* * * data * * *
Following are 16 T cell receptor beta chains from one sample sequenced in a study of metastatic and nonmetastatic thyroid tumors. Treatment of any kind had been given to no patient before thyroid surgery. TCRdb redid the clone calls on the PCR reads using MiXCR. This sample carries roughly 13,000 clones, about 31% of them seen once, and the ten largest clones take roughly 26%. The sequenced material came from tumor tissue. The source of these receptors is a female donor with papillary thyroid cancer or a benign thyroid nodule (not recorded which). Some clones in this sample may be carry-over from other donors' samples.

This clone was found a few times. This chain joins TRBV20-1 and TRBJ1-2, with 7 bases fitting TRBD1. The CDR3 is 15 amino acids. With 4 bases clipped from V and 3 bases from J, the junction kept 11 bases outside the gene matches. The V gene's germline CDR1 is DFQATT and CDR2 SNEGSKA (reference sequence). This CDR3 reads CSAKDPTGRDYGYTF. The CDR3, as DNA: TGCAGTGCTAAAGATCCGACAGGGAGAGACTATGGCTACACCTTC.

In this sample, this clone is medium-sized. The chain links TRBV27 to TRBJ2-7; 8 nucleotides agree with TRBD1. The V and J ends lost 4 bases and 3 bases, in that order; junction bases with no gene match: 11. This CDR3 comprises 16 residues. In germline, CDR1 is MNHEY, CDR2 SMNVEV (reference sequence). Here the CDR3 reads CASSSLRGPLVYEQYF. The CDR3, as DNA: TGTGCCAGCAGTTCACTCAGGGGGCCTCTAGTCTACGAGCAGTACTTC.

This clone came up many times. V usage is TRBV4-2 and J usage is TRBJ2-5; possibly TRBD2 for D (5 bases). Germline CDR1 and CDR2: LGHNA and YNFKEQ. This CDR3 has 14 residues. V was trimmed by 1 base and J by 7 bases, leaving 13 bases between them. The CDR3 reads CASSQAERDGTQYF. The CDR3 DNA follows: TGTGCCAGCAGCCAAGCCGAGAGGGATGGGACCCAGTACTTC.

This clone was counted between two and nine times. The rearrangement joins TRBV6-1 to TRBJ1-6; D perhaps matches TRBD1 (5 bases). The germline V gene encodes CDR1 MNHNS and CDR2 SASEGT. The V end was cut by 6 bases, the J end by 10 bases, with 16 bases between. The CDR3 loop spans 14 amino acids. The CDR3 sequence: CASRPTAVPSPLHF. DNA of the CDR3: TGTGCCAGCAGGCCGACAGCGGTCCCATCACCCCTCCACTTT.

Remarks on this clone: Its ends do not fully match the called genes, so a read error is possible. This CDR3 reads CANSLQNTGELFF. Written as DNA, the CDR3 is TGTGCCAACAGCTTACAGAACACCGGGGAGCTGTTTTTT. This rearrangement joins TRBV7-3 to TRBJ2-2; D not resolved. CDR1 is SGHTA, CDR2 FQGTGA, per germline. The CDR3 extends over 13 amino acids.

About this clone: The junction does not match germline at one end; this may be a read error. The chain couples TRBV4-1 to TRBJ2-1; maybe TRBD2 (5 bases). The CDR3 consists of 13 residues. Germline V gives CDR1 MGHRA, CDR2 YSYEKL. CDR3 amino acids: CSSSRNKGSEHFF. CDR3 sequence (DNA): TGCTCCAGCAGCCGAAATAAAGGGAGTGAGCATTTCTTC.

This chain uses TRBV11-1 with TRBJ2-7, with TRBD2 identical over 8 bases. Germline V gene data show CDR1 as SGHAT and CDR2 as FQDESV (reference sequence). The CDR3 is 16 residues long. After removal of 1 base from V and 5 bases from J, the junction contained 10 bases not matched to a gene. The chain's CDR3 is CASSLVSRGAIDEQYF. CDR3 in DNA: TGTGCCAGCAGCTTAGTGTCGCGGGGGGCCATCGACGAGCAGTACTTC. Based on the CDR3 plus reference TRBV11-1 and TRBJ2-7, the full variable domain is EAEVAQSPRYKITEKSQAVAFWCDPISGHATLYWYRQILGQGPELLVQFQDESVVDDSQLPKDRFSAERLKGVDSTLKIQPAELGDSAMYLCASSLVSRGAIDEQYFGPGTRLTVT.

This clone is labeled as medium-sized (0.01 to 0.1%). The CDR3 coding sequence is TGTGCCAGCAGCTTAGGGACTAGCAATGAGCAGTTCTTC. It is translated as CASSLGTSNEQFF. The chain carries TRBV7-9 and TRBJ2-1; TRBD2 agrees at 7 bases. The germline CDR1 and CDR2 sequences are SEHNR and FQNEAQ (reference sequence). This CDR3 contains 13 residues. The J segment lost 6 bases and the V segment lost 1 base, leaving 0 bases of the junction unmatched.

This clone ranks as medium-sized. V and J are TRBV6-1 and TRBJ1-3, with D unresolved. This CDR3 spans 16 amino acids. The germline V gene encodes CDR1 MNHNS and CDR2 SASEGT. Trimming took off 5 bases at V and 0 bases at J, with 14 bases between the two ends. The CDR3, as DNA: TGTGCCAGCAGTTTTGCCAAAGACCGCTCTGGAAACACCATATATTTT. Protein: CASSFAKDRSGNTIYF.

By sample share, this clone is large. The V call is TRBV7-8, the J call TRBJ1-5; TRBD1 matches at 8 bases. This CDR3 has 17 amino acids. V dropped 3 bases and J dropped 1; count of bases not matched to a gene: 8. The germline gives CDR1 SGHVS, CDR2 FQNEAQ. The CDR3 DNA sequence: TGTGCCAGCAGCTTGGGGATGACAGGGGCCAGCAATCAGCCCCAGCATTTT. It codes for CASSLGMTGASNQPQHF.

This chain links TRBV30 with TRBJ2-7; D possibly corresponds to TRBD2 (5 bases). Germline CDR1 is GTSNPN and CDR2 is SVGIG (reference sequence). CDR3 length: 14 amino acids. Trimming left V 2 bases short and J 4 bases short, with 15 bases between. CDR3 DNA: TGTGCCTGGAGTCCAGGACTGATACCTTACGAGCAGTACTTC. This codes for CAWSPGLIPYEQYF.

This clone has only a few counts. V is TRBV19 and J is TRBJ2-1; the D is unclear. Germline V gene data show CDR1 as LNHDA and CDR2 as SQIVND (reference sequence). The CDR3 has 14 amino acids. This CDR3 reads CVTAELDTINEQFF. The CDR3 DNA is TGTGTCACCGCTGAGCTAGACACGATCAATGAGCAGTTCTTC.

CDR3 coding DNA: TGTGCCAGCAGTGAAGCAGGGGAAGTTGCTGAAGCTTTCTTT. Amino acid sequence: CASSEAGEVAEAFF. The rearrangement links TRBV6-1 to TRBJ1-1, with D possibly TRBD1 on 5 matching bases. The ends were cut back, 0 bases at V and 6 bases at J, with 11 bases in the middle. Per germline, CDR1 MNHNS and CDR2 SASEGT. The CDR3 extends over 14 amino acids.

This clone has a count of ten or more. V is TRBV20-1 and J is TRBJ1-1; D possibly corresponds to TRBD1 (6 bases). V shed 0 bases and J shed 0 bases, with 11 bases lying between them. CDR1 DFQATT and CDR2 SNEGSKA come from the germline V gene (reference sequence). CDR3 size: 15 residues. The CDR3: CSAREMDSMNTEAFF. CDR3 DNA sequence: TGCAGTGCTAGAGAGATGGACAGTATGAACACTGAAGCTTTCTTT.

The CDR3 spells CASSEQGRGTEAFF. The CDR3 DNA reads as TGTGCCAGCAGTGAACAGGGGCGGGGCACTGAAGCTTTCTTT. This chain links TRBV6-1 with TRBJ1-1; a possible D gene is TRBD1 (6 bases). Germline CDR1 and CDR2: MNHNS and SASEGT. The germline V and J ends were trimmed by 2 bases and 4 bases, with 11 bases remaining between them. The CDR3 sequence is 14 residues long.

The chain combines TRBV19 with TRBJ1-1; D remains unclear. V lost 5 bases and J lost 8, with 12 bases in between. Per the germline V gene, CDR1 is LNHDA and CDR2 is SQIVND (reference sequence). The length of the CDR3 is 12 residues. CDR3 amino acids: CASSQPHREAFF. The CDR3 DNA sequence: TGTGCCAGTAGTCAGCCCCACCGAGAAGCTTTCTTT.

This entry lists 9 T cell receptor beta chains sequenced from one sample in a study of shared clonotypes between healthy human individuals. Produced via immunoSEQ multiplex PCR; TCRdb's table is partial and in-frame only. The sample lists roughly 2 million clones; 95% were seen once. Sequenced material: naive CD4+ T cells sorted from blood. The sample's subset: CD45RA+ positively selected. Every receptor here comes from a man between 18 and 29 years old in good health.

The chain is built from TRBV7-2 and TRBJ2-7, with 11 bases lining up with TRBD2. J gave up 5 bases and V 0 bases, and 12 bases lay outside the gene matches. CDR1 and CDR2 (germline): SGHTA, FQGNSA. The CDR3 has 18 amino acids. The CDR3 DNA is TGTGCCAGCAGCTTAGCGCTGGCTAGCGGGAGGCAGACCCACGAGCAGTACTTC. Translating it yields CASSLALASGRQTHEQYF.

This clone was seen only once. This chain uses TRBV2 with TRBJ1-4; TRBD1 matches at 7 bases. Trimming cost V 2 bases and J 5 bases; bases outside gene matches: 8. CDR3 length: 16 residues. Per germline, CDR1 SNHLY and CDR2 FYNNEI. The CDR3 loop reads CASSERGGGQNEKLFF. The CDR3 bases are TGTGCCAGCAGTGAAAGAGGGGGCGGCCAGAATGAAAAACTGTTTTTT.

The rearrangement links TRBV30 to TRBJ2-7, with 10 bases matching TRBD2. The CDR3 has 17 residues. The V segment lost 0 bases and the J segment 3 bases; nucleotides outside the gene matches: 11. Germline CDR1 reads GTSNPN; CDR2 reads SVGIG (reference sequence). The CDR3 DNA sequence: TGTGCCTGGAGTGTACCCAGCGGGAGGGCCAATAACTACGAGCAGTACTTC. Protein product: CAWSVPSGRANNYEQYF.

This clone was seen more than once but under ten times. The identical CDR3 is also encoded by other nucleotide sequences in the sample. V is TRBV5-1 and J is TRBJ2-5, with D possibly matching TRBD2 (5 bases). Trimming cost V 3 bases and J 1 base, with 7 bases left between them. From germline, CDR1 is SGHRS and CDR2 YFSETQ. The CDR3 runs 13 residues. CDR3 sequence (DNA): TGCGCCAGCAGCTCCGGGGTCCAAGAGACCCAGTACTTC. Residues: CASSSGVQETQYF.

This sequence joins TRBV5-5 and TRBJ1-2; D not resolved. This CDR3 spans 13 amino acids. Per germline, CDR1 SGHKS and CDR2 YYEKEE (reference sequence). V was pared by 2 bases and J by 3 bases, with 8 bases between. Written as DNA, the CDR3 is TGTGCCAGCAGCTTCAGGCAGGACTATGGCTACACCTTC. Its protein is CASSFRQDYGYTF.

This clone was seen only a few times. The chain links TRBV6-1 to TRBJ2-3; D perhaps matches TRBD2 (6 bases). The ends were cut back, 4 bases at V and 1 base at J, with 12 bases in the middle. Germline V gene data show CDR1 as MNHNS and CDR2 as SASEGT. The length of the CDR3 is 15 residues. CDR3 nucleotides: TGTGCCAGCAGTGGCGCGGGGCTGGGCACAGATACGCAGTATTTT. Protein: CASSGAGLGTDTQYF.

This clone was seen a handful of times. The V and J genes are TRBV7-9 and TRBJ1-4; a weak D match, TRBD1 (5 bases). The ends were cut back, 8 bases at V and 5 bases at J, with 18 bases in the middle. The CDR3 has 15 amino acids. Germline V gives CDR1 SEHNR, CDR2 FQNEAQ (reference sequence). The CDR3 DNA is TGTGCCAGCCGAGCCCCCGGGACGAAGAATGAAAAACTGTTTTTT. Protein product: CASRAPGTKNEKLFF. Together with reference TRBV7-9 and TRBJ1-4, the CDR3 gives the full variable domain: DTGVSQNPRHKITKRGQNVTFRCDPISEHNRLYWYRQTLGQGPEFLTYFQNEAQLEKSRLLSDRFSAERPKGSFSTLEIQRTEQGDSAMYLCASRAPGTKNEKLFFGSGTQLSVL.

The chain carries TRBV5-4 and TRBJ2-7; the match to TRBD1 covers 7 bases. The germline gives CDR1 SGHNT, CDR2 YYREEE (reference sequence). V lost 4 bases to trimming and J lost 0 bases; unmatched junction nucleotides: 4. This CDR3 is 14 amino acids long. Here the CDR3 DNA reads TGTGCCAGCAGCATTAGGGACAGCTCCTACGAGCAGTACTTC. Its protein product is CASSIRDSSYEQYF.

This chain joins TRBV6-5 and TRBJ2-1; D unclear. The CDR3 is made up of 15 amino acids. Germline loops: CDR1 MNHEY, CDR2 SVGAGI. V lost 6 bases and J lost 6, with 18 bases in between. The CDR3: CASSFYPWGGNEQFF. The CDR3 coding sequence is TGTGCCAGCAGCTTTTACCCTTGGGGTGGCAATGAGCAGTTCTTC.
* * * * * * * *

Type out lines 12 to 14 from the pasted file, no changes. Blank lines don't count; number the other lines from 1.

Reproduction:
This chain links TRBV30 with TRBJ2-7; D possibly corresponds to TRBD2 (5 bases). Germline CDR1 is GTSNPN and CDR2 is SVGIG (reference sequence). CDR3 length: 14 amino acids. Trimming left V 2 bases short and J 4 bases short, with 15 bases between. CDR3 DNA: TGTGCCTGGAGTCCAGGACTGATACCTTACGAGCAGTACTTC. This codes for CAWSPGLIPYEQYF.

This clone has only a few counts. V is TRBV19 and J is TRBJ2-1; the D is unclear. Germline V gene data show CDR1 as LNHDA and CDR2 as SQIVND (reference sequence). The CDR3 has 14 amino acids. This CDR3 reads CVTAELDTINEQFF. The CDR3 DNA is TGTGTCACCGCTGAGCTAGACACGATCAATGAGCAGTTCTTC.

CDR3 coding DNA: TGTGCCAGCAGTGAAGCAGGGGAAGTTGCTGAAGCTTTCTTT. Amino acid sequence: CASSEAGEVAEAFF. The rearrangement links TRBV6-1 to TRBJ1-1, with D possibly TRBD1 on 5 matching bases. The ends were cut back, 0 bases at V and 6 bases at J, with 11 bases in the middle. Per germline, CDR1 MNHNS and CDR2 SASEGT. The CDR3 extends over 14 amino acids.